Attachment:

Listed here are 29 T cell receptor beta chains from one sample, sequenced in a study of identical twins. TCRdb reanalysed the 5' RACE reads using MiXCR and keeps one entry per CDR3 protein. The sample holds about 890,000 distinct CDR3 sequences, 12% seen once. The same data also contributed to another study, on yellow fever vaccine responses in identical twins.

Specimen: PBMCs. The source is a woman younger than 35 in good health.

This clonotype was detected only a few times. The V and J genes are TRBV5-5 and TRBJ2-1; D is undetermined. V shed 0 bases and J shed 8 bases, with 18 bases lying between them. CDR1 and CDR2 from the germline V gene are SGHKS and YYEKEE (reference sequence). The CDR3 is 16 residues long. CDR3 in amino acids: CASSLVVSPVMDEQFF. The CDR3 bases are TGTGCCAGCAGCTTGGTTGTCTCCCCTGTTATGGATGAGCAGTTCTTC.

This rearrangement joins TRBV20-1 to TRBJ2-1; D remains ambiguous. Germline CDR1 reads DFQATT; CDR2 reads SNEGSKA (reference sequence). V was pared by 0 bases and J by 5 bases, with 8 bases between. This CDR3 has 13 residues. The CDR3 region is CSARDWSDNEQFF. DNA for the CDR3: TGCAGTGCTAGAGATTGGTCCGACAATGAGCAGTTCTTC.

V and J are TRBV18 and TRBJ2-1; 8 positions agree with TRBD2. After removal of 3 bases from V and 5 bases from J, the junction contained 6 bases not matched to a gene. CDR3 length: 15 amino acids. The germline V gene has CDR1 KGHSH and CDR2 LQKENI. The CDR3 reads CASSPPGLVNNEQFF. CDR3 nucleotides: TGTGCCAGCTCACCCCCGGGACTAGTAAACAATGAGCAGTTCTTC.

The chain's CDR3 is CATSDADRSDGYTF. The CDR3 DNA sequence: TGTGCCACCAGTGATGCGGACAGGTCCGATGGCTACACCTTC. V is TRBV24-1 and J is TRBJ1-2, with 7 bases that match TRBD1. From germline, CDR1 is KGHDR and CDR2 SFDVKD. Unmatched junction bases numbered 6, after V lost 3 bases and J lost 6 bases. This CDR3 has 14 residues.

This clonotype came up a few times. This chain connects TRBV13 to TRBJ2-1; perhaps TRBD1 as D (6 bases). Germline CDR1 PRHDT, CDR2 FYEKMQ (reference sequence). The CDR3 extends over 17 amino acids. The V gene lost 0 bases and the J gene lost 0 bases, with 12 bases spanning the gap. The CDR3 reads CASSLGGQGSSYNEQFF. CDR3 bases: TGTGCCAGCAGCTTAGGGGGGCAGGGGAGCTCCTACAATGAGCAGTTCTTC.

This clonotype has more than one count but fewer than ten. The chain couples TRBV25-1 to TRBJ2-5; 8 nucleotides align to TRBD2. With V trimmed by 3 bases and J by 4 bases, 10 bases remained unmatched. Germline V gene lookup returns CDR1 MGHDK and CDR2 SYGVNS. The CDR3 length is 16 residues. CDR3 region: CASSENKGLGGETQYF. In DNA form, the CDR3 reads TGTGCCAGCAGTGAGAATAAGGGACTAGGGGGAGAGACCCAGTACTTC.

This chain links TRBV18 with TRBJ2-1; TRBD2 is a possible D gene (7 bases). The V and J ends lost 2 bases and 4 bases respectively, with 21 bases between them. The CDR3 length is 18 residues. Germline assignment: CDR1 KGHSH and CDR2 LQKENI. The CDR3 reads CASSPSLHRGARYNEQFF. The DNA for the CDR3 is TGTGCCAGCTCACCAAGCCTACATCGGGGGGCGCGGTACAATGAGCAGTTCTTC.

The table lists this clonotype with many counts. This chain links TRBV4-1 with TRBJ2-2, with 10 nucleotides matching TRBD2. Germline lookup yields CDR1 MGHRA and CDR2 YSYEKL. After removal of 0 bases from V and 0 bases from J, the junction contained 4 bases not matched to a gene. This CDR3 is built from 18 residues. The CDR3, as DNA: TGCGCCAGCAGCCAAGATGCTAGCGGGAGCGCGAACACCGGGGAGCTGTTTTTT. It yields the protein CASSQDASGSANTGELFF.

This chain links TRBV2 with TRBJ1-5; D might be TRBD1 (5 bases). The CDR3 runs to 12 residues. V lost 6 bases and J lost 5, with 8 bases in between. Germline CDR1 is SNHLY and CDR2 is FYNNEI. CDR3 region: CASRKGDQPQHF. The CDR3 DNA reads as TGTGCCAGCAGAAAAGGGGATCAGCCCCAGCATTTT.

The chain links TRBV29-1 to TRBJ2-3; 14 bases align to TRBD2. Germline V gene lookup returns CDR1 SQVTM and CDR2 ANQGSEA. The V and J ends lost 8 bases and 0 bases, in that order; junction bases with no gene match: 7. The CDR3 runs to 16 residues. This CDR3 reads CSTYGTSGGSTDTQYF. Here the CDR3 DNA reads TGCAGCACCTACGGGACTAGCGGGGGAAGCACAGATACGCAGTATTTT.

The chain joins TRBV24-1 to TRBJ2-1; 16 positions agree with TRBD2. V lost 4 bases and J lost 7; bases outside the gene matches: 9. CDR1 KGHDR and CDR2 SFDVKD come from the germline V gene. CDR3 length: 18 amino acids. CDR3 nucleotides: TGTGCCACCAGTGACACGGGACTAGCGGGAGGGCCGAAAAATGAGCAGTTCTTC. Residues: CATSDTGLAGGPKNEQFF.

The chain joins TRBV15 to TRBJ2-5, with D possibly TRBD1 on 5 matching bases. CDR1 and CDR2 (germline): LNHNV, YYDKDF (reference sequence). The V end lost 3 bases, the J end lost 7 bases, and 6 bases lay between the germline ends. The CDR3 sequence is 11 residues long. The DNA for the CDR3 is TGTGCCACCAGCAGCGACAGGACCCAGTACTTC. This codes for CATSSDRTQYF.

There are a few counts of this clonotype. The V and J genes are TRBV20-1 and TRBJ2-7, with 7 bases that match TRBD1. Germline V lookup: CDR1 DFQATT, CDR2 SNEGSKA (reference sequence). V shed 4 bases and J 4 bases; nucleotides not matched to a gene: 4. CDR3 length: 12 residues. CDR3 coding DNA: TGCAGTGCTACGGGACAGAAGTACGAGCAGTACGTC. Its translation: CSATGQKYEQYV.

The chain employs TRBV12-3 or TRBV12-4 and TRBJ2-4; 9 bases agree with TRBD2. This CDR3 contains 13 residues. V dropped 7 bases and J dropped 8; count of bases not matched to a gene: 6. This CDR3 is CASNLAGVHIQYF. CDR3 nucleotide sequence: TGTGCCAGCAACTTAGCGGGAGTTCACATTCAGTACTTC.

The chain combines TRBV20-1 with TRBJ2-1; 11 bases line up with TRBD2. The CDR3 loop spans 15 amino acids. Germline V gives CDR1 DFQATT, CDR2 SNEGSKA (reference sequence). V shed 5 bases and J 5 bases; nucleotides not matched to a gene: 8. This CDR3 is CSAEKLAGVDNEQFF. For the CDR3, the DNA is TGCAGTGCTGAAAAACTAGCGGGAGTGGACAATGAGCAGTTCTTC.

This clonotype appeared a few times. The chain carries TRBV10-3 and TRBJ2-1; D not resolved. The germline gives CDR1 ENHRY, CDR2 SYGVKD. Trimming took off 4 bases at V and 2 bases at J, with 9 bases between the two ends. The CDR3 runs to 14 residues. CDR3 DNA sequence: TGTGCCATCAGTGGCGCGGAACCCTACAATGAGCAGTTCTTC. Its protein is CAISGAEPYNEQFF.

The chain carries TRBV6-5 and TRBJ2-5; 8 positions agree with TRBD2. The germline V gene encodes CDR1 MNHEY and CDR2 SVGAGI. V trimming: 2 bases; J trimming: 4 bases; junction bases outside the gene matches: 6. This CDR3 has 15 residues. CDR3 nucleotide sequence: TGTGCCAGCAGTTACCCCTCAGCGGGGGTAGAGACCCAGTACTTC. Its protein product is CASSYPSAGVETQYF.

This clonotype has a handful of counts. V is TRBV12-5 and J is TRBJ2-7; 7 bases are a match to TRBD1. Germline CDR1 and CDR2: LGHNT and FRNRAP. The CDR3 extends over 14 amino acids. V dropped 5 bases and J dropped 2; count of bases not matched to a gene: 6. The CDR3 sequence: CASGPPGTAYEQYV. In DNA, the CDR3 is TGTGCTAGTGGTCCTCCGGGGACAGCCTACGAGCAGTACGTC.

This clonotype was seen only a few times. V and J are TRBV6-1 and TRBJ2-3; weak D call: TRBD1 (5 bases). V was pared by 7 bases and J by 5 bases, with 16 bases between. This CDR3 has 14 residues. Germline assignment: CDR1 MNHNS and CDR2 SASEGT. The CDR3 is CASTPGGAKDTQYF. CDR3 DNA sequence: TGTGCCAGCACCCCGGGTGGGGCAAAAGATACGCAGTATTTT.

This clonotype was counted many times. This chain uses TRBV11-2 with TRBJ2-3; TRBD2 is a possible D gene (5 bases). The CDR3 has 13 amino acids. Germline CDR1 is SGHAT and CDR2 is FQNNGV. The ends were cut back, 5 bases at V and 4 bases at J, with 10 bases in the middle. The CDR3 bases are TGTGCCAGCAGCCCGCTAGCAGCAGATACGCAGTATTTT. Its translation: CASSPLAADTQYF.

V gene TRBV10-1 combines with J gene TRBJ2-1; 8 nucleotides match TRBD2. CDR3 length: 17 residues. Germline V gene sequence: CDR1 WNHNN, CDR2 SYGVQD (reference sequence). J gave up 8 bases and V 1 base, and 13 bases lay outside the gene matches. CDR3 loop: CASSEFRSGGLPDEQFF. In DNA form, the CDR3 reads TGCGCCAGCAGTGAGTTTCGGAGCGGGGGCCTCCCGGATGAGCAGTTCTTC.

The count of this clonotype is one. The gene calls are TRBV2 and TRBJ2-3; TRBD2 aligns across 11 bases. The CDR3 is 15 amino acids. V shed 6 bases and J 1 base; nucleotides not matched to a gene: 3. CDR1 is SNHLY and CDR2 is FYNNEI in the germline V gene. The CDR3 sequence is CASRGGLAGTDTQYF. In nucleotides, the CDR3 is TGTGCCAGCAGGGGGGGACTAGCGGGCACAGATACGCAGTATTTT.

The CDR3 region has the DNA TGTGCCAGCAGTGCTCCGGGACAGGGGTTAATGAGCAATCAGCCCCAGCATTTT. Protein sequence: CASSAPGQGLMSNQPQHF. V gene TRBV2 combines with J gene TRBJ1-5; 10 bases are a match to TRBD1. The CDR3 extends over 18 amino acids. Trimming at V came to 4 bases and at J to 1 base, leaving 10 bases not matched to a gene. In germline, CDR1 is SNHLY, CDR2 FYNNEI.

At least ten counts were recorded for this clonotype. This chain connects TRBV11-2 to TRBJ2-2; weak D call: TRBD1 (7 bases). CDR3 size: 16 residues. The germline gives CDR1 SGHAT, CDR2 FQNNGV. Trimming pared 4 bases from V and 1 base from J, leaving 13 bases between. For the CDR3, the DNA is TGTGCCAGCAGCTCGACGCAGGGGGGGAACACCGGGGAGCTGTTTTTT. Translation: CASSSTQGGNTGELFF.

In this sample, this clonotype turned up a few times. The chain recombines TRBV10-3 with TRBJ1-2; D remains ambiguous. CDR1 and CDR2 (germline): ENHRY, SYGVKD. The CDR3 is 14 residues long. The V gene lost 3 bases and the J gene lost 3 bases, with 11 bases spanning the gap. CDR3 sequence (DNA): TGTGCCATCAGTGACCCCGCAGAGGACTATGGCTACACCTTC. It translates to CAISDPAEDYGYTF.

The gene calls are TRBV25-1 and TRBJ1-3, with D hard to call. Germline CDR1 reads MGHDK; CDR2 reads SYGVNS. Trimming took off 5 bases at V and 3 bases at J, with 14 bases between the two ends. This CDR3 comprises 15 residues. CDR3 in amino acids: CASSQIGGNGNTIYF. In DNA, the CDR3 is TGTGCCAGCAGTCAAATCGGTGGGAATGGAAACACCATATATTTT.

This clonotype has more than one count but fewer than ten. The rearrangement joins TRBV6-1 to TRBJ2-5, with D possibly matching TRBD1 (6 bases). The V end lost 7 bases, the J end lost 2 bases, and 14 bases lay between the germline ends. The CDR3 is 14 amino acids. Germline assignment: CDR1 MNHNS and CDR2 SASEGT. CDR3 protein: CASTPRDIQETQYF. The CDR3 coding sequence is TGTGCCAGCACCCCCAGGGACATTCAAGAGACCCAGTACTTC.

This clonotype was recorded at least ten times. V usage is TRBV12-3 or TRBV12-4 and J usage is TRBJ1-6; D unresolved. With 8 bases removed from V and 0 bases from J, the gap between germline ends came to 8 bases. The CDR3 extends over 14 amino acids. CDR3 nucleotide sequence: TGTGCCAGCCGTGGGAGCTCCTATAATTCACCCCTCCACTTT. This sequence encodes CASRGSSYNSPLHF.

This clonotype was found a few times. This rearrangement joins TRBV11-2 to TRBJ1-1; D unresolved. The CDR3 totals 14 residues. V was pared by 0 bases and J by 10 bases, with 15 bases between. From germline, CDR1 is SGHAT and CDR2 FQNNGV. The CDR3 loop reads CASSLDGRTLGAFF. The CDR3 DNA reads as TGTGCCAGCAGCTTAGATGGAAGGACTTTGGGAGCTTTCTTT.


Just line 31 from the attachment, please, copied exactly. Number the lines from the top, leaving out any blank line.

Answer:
This clonotype was found a few times. This rearrangement joins TRBV11-2 to TRBJ1-1; D unresolved. The CDR3 totals 14 residues. V was pared by 0 bases and J by 10 bases, with 15 bases between. From germline, CDR1 is SGHAT and CDR2 FQNNGV. The CDR3 loop reads CASSLDGRTLGAFF. The CDR3 DNA reads as TGTGCCAGCAGCTTAGATGGAAGGACTTTGGGAGCTTTCTTT.